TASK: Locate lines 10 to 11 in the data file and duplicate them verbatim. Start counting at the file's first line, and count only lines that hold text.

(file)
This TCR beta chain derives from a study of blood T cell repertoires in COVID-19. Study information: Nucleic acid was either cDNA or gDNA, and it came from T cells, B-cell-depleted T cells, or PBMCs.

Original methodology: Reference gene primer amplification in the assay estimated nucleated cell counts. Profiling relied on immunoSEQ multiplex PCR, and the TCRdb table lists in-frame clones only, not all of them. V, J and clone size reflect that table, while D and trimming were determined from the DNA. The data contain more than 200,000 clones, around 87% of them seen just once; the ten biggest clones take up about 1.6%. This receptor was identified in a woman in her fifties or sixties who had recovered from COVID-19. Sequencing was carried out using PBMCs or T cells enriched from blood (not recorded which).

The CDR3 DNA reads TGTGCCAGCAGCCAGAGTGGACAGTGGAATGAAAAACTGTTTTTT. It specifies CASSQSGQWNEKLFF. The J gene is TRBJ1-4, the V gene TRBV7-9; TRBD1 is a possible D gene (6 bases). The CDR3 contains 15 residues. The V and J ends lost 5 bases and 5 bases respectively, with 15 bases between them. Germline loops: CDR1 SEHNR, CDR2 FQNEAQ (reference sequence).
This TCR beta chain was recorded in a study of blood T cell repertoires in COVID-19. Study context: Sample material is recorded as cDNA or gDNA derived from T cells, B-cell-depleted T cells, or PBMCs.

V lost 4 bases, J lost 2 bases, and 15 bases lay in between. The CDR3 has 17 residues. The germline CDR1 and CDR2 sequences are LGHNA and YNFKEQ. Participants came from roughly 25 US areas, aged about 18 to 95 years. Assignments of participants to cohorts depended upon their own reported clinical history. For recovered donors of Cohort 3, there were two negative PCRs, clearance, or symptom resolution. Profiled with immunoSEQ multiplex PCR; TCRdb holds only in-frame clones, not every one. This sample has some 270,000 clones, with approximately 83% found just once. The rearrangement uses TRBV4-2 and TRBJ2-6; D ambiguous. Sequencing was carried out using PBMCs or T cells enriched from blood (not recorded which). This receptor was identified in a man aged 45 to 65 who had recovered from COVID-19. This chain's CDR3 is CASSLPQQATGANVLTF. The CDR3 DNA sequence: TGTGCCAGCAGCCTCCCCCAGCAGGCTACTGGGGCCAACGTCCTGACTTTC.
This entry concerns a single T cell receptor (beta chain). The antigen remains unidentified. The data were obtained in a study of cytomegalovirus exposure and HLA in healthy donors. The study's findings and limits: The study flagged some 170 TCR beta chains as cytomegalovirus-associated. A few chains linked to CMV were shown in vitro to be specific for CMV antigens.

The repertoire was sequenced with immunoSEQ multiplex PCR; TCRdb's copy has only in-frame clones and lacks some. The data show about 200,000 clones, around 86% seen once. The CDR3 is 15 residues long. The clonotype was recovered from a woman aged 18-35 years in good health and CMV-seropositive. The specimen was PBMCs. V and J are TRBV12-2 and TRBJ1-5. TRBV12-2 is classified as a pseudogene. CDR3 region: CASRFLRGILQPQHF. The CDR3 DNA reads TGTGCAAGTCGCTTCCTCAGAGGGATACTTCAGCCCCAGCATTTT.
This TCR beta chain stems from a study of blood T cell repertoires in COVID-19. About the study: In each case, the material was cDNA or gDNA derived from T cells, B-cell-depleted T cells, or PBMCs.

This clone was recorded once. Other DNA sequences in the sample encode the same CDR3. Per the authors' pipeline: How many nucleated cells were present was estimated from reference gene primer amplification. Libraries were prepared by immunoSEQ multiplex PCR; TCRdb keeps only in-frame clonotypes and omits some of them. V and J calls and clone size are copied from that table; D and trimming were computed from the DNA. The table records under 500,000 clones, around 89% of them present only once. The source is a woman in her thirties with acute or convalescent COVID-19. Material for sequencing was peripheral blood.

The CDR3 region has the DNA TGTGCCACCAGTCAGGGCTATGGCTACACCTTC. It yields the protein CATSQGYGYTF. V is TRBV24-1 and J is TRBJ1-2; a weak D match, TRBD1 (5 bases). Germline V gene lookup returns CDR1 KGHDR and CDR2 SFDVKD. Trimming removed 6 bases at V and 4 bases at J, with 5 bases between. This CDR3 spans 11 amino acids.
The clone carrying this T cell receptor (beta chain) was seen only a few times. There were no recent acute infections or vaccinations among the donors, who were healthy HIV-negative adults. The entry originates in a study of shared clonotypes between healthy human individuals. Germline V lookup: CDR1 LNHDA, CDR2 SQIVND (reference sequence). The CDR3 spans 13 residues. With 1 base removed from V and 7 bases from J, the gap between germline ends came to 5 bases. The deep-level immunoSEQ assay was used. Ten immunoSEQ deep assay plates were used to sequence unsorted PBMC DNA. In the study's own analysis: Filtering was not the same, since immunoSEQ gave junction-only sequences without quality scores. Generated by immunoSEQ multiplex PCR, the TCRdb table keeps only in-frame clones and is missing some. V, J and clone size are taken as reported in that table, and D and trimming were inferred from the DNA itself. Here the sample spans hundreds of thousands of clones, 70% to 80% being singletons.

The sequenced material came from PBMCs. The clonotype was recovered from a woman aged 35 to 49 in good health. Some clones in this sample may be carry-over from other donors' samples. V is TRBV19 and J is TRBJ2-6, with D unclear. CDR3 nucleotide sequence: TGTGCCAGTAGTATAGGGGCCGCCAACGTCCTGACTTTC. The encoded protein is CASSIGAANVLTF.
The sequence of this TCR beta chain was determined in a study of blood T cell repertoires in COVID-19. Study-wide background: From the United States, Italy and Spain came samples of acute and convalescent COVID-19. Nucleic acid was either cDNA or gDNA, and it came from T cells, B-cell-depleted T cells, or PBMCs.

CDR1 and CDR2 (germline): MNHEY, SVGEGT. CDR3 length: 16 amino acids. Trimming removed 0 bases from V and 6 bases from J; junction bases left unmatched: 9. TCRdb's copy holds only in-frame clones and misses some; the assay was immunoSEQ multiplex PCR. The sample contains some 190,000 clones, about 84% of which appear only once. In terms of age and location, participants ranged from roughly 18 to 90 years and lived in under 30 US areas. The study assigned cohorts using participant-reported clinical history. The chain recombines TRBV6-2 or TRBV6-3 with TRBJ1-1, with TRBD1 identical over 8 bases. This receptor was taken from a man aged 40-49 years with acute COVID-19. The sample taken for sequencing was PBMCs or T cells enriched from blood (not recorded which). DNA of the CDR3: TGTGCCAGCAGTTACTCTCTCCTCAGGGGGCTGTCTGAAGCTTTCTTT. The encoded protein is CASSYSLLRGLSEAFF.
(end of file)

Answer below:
The CDR3 region has the DNA TGTGCCACCAGTCAGGGCTATGGCTACACCTTC. It yields the protein CATSQGYGYTF. V is TRBV24-1 and J is TRBJ1-2; a weak D match, TRBD1 (5 bases). Germline V gene lookup returns CDR1 KGHDR and CDR2 SFDVKD. Trimming removed 6 bases at V and 4 bases at J, with 5 bases between. This CDR3 spans 11 amino acids.
The clone carrying this T cell receptor (beta chain) was seen only a few times. There were no recent acute infections or vaccinations among the donors, who were healthy HIV-negative adults. The entry originates in a study of shared clonotypes between healthy human individuals. Germline V lookup: CDR1 LNHDA, CDR2 SQIVND (reference sequence). The CDR3 spans 13 residues. With 1 base removed from V and 7 bases from J, the gap between germline ends came to 5 bases. The deep-level immunoSEQ assay was used. Ten immunoSEQ deep assay plates were used to sequence unsorted PBMC DNA. In the study's own analysis: Filtering was not the same, since immunoSEQ gave junction-only sequences without quality scores. Generated by immunoSEQ multiplex PCR, the TCRdb table keeps only in-frame clones and is missing some. V, J and clone size are taken as reported in that table, and D and trimming were inferred from the DNA itself. Here the sample spans hundreds of thousands of clones, 70% to 80% being singletons.